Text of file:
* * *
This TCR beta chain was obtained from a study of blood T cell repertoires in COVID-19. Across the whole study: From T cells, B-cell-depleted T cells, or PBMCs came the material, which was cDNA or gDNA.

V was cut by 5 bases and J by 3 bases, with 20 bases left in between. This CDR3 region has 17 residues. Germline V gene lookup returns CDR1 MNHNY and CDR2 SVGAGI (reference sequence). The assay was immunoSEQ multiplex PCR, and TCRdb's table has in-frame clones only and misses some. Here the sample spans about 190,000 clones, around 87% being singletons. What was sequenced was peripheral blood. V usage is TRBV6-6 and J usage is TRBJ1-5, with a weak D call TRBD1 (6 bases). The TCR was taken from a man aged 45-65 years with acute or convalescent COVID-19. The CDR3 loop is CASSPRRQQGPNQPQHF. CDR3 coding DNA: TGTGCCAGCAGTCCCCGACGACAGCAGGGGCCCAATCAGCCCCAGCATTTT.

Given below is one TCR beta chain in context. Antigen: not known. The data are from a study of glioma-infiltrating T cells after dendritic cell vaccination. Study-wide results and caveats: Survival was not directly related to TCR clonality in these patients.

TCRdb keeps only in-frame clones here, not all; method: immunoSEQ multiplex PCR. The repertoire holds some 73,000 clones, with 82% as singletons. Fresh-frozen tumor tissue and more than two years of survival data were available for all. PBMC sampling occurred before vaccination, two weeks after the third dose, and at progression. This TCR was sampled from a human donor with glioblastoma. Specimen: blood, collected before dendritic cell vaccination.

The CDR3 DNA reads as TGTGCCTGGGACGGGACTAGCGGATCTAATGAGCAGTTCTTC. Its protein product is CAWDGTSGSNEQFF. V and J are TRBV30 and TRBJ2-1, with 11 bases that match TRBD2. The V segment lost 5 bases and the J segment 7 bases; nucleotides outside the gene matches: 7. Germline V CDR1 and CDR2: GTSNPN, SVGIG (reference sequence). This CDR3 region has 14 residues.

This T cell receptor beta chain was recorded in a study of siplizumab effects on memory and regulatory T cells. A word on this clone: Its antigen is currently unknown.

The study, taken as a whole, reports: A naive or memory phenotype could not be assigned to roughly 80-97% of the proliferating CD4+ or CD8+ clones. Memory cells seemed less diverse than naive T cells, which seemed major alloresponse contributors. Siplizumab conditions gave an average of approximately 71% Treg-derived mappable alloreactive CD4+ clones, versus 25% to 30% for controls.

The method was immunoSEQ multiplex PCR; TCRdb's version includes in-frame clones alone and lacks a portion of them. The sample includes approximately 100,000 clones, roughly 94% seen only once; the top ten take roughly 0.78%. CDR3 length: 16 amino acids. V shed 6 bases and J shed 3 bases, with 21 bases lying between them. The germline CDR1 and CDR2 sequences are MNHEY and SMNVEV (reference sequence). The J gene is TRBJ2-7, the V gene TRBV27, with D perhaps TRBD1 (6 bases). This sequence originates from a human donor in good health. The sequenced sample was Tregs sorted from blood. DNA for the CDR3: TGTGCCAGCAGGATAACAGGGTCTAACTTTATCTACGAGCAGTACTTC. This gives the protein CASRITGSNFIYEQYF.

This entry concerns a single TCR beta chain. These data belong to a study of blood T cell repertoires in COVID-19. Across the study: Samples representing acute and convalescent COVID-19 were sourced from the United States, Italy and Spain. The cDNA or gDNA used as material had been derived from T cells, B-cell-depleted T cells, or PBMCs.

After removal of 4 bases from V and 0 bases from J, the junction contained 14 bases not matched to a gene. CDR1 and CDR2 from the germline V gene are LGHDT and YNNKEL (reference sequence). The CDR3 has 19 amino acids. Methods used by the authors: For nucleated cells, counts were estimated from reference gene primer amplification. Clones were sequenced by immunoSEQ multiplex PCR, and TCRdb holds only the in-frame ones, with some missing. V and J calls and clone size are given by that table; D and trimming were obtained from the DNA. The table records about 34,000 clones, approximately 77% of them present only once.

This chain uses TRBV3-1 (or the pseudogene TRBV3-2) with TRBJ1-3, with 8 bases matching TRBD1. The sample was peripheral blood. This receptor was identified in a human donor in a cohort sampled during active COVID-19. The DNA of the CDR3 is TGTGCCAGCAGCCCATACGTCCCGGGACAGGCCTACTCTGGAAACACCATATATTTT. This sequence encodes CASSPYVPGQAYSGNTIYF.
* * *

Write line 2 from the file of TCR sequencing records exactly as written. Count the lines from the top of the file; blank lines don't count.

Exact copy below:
V was cut by 5 bases and J by 3 bases, with 20 bases left in between. This CDR3 region has 17 residues. Germline V gene lookup returns CDR1 MNHNY and CDR2 SVGAGI (reference sequence). The assay was immunoSEQ multiplex PCR, and TCRdb's table has in-frame clones only and misses some. Here the sample spans about 190,000 clones, around 87% being singletons. What was sequenced was peripheral blood. V usage is TRBV6-6 and J usage is TRBJ1-5, with a weak D call TRBD1 (6 bases). The TCR was taken from a man aged 45-65 years with acute or convalescent COVID-19. The CDR3 loop is CASSPRRQQGPNQPQHF. CDR3 coding DNA: TGTGCCAGCAGTCCCCGACGACAGCAGGGGCCCAATCAGCCCCAGCATTTT.